When it comes to top requested languages, Google knows a thing or two. Google Translate might be one of the most popular solutions in a pinch, but it doesn’t come close to competing with a certified translation agency. However, if you want to figure out how to say, “You’re cute” to that out-of-towner on a dating site, Google can probably deliver.

What Google lacks in quality, comprehensive and customized translation it makes up for in research—that’s where the search engine leader really shines. Google doesn’t just choose which languages will be added to their program willy nilly. It’s based on demand, and there are constantly new languages being added. Currently, the available languages hover around 90, but you can tell a lot from what the most recently added languages are.

Consider this a heads up for which languages you might be requesting from your reputable translation service soon. The sooner you know which languages are in hot demand, the sooner you can secure a translator who can take care of those documents for you.

1. Chichewa
 
In Malawi, 12 million people speak Chichewa. If you haven’t heard of it before, you’re clearly not tuned in to the Voyager interstellar probes. It’s one of the 55 languages used in the greetings that travel the galaxy on the Voyager.

2. Malagasy

A whopping 18 million people speak Malagasy, mostly in Madagascar, and it’s the official language of this country made famous to kids from the beloved movie of the same name. A unique language, it places the verb first in sentences, with the object and subject following.

3. Sesotho

The third African language recently added, Sesotho boasts six million speakers. As the national Sesotho language, it’s one of only 11 official languages featured in South Africa.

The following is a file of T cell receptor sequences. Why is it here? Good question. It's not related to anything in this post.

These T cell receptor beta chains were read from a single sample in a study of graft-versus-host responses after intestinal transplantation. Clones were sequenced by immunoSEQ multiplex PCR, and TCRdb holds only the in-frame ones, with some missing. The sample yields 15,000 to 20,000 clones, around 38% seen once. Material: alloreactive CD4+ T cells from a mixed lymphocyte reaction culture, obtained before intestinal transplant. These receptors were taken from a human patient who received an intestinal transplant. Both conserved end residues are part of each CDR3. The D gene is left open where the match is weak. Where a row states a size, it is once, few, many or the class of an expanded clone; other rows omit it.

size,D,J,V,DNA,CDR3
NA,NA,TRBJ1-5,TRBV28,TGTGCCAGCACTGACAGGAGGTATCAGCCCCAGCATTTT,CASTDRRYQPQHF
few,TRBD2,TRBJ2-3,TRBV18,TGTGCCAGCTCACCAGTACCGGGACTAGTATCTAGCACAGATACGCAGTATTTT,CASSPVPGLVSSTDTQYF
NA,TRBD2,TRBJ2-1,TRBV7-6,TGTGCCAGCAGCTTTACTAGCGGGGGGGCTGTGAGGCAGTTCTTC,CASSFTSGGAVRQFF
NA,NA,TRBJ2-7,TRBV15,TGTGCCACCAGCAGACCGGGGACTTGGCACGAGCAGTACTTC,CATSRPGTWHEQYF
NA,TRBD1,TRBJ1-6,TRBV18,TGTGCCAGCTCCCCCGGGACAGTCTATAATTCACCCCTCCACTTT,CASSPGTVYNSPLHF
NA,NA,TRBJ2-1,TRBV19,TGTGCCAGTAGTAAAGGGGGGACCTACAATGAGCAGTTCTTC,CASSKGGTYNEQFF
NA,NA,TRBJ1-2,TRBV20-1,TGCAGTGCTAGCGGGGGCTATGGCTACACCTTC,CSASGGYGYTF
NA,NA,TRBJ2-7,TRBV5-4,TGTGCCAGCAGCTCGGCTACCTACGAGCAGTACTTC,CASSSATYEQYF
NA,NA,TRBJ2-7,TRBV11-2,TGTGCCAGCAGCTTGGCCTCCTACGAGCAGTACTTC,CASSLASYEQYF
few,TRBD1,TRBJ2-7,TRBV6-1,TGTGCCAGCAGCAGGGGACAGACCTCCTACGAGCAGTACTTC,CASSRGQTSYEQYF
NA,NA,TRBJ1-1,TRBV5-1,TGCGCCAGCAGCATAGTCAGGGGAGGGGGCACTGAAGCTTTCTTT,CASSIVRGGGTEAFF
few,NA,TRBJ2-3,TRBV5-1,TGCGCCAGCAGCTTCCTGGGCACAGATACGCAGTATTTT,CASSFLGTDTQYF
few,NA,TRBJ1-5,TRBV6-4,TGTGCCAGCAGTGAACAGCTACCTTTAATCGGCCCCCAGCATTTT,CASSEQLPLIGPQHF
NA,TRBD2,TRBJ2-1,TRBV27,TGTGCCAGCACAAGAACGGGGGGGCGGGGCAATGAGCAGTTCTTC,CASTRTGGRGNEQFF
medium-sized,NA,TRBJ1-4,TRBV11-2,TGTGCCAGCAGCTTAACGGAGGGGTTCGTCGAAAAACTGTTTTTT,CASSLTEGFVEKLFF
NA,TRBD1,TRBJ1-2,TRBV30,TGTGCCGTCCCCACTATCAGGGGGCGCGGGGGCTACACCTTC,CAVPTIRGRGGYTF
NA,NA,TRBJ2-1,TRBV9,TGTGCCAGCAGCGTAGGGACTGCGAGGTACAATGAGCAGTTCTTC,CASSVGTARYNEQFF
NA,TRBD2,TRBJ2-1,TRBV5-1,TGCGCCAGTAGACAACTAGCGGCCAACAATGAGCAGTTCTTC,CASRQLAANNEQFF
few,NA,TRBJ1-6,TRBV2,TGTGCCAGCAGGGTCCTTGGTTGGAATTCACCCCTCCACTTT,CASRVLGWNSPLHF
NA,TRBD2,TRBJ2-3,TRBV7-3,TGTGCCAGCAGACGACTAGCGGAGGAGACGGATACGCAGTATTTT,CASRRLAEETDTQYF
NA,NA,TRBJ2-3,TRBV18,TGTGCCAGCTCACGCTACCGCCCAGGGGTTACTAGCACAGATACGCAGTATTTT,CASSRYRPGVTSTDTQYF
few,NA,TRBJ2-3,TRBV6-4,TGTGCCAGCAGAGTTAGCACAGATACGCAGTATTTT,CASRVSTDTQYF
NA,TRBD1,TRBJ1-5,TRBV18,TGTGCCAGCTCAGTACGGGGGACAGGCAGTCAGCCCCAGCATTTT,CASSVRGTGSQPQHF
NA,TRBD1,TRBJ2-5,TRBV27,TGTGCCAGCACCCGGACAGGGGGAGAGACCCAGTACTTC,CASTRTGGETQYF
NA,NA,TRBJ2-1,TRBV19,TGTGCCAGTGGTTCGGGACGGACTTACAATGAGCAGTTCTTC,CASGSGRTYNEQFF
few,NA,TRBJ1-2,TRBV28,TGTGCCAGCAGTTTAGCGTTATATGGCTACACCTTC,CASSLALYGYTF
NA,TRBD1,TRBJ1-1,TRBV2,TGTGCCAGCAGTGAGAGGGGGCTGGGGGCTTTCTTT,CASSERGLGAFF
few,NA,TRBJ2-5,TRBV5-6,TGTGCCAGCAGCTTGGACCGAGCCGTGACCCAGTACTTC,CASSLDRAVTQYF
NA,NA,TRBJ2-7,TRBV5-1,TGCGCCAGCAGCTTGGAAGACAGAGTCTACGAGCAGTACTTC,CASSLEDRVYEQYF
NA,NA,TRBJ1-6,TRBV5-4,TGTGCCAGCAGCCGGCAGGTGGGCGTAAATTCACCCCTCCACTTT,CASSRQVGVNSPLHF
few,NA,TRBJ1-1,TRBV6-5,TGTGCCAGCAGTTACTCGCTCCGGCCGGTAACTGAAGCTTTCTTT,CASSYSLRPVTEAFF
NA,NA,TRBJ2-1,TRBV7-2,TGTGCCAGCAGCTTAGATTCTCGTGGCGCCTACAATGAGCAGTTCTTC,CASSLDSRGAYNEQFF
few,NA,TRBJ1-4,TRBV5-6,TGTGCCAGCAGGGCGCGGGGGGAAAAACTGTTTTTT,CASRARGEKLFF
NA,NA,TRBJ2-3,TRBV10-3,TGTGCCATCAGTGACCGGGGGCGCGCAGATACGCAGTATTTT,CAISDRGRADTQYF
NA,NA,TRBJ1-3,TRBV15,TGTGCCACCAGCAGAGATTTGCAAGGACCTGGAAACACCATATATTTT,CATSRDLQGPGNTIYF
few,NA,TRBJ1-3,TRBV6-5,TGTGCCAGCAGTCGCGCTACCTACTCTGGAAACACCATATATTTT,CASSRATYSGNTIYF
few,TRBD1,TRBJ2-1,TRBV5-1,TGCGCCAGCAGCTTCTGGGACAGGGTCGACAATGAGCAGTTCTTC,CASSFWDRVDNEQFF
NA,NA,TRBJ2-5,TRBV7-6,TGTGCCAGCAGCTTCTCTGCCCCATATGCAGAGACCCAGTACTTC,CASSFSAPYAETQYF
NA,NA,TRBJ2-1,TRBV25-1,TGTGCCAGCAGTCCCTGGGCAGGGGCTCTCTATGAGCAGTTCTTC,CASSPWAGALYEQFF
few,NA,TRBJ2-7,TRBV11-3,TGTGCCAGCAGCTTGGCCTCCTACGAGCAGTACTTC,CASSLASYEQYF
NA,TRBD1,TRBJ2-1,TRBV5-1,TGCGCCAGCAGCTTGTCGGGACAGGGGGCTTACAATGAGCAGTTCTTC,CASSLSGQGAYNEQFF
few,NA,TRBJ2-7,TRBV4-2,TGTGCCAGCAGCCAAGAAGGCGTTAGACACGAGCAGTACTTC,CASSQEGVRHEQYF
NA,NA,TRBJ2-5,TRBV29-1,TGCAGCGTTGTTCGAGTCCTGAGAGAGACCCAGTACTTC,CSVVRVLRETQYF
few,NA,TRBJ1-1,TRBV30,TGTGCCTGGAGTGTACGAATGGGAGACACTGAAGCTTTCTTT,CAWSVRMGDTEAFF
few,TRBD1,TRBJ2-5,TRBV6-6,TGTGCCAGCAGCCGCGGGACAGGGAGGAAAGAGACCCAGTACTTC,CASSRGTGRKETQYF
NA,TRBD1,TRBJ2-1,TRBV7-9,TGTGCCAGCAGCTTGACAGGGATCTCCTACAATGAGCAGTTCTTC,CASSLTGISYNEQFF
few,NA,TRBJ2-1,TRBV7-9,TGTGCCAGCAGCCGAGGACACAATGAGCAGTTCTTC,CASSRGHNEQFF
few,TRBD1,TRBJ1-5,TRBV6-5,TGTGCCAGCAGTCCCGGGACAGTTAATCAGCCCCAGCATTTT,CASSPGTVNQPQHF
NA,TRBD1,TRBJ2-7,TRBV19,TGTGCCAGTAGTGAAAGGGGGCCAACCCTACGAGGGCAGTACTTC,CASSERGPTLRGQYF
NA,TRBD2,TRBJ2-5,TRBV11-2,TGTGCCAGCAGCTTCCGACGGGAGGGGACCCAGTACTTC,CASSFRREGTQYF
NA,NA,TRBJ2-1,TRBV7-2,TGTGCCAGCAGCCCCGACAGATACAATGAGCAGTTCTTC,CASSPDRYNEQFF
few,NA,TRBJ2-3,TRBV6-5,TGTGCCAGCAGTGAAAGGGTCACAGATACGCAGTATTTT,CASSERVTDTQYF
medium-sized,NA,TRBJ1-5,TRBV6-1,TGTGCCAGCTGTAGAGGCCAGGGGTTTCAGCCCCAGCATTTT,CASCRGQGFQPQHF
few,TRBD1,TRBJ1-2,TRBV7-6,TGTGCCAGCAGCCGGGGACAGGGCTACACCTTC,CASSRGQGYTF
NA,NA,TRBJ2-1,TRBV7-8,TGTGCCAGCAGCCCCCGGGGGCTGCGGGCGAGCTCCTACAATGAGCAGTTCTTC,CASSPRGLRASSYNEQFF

4. Malayalam

Malayalam is one of the most popular languages in India with 38 million native speakers. It’s also considered one of just six classical languages on the subcontinent. For Google, it’s been “one of the most-requested languages” in recent years.

5. Myanmar

The Burmese language is the official Myanmar language and has 33 million native speakers. This is a tough one for auto translation according to Google—which is yet another reason to go with a certified translator.

6. Sinhala

This Sri Lankan language has 16 million speakers and was recently the “star” at the inaugural Sinhala Translate Week.

7. Sundanese

The Indonesian island of Java is where you’ll find most Sundanese speakers—all 39 million of them (not all at once, of course). Sundanese is commonly written in both the Latin alphabet and the native script.

8. Kazakh

Kazakhstan citizens speak Kazakh, which encompasses 11 million native speakers. There’s also Kyrgyz, which Google says is on their to-do list.

If you plan to do business with speakers of any of these languages, make sure you’re speaking their language—compliments of a certified translator when possible. Talk to Verbatim Solutions today for your exotic language translation today.